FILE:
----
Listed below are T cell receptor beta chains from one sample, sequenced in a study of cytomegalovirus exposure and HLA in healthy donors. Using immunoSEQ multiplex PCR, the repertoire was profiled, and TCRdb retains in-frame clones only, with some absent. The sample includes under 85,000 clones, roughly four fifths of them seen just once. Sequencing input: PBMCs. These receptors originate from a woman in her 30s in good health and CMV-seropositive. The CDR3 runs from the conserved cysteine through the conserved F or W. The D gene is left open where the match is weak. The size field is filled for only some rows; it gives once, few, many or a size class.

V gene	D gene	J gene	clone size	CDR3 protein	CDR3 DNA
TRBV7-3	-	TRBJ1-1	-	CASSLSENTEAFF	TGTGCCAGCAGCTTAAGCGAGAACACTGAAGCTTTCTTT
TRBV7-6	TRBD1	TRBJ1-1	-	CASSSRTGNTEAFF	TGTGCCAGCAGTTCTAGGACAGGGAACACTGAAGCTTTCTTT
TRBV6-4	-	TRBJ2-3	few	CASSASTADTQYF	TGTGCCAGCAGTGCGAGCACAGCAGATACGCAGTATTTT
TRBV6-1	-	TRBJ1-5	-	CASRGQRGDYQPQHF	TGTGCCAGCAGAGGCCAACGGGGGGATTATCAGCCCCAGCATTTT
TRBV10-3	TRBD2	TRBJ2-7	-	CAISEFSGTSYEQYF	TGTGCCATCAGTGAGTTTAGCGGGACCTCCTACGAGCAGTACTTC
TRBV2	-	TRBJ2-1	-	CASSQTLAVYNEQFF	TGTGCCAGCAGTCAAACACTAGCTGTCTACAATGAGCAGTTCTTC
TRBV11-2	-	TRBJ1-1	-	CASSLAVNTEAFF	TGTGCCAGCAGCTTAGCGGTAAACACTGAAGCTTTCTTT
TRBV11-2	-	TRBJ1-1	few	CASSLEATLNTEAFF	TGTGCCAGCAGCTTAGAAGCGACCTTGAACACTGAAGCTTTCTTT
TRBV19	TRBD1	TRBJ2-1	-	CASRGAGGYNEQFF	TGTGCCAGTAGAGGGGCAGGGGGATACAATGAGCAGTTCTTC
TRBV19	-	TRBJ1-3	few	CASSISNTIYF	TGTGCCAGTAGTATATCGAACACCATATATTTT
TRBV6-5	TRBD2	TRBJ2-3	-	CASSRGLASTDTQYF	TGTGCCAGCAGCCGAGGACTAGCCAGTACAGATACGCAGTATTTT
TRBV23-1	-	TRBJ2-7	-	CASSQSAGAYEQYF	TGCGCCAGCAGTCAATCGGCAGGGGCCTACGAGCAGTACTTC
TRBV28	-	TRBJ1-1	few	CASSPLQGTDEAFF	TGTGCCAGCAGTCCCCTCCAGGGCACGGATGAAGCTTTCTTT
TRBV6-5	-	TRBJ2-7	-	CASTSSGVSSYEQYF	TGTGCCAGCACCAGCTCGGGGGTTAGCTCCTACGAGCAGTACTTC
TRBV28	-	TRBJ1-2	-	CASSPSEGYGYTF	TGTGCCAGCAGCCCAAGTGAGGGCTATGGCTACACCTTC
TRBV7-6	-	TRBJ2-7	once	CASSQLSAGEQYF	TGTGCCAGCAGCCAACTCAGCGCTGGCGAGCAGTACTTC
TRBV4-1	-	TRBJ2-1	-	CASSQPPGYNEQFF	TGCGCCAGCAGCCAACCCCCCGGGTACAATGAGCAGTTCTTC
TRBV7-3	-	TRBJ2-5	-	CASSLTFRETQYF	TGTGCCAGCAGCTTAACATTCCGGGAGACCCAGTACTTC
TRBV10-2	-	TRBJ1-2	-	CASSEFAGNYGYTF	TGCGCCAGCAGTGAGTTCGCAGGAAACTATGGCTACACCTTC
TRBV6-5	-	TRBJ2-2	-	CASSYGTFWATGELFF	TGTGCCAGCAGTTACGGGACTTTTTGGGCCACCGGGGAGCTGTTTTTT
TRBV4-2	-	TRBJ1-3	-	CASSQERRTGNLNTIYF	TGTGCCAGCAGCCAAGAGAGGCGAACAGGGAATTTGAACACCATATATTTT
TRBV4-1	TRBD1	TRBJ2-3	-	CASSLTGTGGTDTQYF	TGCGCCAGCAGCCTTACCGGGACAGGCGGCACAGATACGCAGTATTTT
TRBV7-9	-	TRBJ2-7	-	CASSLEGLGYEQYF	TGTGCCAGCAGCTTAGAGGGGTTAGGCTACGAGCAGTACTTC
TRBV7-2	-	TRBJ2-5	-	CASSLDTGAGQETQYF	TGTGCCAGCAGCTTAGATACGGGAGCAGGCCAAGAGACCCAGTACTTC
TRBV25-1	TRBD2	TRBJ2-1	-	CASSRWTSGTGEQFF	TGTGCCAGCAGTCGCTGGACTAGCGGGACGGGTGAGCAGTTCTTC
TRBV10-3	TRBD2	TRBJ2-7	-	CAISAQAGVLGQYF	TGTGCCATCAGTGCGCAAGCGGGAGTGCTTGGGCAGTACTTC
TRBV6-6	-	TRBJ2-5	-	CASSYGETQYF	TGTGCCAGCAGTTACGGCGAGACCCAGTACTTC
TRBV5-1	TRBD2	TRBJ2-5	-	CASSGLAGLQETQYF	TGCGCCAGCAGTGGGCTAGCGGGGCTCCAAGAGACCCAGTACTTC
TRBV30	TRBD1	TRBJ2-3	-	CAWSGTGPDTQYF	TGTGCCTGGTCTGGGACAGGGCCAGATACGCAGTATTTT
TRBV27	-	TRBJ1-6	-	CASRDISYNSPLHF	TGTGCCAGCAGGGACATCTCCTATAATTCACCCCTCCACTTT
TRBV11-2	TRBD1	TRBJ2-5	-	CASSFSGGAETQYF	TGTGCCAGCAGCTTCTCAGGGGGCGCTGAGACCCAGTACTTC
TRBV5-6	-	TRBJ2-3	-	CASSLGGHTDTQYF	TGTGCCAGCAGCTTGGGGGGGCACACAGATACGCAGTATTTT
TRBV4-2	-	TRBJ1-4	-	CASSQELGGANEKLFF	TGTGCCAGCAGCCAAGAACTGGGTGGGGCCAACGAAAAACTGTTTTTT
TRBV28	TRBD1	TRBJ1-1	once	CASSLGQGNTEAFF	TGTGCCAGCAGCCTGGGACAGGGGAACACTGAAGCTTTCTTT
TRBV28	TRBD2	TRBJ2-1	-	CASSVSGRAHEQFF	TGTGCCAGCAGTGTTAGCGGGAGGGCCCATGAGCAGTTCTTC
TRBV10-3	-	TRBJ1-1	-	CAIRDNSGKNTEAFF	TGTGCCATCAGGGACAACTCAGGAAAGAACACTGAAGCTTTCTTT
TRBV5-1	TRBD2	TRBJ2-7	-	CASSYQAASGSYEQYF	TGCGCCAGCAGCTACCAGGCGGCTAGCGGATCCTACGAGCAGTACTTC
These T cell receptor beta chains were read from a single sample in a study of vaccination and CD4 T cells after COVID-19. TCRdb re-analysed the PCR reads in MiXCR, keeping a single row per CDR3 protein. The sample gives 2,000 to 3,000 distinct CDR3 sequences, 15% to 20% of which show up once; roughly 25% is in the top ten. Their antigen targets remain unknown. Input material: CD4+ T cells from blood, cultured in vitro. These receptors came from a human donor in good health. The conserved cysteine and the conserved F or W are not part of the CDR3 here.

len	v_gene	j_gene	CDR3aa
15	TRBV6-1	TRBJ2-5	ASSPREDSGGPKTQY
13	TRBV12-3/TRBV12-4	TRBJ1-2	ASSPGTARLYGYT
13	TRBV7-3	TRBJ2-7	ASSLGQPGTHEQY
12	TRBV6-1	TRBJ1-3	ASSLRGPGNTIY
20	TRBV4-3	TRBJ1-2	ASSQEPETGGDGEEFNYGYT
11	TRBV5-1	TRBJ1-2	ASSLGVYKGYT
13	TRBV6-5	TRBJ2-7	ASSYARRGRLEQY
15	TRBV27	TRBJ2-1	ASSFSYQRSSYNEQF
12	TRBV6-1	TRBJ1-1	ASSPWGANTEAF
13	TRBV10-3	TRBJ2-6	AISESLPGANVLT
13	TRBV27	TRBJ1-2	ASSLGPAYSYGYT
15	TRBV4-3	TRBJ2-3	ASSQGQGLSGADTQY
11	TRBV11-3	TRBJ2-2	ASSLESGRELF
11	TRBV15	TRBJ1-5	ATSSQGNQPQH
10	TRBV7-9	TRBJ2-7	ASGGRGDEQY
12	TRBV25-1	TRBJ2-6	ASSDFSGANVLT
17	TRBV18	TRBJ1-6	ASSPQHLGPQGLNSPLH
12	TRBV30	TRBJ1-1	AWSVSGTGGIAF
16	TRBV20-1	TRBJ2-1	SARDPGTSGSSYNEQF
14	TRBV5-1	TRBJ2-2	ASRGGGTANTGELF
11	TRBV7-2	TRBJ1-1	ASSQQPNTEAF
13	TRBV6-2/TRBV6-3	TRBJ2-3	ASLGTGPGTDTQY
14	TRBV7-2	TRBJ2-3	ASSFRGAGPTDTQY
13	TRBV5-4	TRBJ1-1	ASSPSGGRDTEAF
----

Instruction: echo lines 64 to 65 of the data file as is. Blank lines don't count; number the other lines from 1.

14	TRBV7-2	TRBJ2-3	ASSFRGAGPTDTQY
13	TRBV5-4	TRBJ1-1	ASSPSGGRDTEAF